Antimicrobial activity of butanolic extracts (40, 50 and 75 μg disc-1) of Adathoda vasica against Aeromonas strains is presented in Fig. 2. There was not much variation between A. hydrophila-II and Aeromonas IV in the inhibitory activity. Maximum inhibitory activity was observed against Aeromonas-IV at 75 μL concentration. Minimum inhibitory zone were observed against A. hydrophila-I in all the three concentrations.

Butanolic extracts (40, 50 and 75 μg disc-1) of Ocimum sanctum showed maximum activity against A. hydrophila-II and III with a zone of 18 and 17 mm dm-1. Inhibitory zone observed against A. hydrophila-I and Aeromonas-IV were similar in all the three concentrations (Fig. 3).

Inhibitory zones could be observed against the microbes using butanolic extracts of Calendula officinalis. It showed significant inhibitory effect on all the four strains of Aeromonas, in which the maximum zone of inhibition was observed against Aeromonas hydrophila-II. (21 mm at 75 μL concentrations).

Table 1: Identification of Aeromonas hydrophilla by biochemical characterization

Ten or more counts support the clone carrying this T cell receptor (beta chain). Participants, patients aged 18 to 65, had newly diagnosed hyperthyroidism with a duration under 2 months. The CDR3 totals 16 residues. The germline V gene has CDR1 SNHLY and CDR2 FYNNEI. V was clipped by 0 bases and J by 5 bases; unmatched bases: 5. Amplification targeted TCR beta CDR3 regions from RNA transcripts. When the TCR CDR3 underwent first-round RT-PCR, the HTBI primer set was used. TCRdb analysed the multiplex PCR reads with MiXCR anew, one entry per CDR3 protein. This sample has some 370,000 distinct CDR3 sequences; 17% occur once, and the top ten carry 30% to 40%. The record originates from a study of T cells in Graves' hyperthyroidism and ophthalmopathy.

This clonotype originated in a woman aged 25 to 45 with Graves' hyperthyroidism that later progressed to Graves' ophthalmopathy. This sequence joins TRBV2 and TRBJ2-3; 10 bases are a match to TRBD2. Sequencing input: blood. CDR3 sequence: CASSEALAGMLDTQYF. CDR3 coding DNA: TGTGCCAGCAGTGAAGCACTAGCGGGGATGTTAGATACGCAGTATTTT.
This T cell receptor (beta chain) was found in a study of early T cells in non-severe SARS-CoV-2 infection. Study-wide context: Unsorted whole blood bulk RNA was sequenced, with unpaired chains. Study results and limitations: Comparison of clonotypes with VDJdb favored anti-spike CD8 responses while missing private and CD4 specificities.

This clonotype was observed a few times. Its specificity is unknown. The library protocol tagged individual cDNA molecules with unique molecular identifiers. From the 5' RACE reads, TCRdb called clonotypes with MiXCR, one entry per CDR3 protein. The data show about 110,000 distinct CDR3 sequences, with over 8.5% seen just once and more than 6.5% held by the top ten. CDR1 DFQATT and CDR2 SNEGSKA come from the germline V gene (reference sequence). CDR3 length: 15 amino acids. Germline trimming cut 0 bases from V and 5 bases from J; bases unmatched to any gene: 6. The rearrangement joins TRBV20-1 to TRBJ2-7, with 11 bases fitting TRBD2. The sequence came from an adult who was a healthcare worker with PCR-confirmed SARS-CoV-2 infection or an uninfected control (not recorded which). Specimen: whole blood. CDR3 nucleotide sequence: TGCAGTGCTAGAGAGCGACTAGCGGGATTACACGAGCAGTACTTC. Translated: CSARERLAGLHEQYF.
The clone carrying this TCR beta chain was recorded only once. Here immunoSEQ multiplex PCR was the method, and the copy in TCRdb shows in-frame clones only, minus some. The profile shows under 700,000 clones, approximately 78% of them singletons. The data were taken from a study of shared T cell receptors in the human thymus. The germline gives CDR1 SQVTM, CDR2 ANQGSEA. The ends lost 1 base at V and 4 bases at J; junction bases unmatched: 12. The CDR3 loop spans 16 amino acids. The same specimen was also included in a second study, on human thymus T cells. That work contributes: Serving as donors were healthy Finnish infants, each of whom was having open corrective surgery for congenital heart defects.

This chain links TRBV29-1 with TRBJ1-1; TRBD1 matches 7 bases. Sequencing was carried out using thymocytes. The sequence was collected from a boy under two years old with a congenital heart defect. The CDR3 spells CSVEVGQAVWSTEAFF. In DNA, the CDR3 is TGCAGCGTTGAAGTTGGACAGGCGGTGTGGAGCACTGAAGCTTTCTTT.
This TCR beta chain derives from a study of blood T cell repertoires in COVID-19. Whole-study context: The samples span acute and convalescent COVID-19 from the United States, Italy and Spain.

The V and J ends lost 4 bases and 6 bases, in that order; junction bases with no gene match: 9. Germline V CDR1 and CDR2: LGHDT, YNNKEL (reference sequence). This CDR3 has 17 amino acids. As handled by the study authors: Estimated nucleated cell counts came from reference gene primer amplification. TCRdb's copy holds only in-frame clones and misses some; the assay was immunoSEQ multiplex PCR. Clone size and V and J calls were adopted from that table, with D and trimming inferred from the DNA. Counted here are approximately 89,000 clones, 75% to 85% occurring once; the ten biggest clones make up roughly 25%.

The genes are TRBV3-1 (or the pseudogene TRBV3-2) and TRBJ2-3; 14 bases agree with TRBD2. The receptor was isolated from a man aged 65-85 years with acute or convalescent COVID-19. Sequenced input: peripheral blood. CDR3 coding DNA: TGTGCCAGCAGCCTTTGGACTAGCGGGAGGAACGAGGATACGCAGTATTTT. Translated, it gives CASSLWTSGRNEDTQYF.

Image for - A Study on Genetic Variability of Pathogenic Aeromonas hydrophila 
  Strains and the Varied Responses of the Strains Towards Phyto-extracts
+: Positive, -: Negative, V: Variable, A/A: Acid/Acid, A/Ak: Acid/Alkaline

Table 2: Antibiotic susceptibilities of A.hydrophila strains
Image for - A Study on Genetic Variability of Pathogenic Aeromonas hydrophila 
  Strains and the Varied Responses of the Strains Towards Phyto-extracts
R: Resistance, S: Susceptibility, MS: Mild susceptibility

Minimum inhibitory zone was observed against Aeromonas-IV (10 mm at 40 μL). Similar levels of inhibitory zones were observed for Aeromonas I and III (Fig. 4).